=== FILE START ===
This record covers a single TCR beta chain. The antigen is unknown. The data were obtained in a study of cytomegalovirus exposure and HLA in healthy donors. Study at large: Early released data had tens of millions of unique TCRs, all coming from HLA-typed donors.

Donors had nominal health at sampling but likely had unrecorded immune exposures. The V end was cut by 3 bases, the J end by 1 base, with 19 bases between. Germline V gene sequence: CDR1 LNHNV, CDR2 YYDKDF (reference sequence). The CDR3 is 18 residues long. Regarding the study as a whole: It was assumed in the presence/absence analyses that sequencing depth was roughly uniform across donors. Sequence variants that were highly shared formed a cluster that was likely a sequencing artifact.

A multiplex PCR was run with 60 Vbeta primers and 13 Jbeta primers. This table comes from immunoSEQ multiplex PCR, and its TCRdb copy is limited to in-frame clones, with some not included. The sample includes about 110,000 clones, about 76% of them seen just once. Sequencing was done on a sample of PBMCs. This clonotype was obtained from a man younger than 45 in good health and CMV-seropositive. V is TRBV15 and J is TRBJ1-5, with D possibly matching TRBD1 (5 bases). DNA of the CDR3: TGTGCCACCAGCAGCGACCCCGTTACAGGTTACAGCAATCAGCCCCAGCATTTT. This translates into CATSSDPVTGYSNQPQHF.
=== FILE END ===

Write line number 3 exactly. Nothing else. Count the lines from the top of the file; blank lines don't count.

A multiplex PCR was run with 60 Vbeta primers and 13 Jbeta primers. This table comes from immunoSEQ multiplex PCR, and its TCRdb copy is limited to in-frame clones, with some not included. The sample includes about 110,000 clones, about 76% of them seen just once. Sequencing was done on a sample of PBMCs. This clonotype was obtained from a man younger than 45 in good health and CMV-seropositive. V is TRBV15 and J is TRBJ1-5, with D possibly matching TRBD1 (5 bases). DNA of the CDR3: TGTGCCACCAGCAGCGACCCCGTTACAGGTTACAGCAATCAGCCCCAGCATTTT. This translates into CATSSDPVTGYSNQPQHF.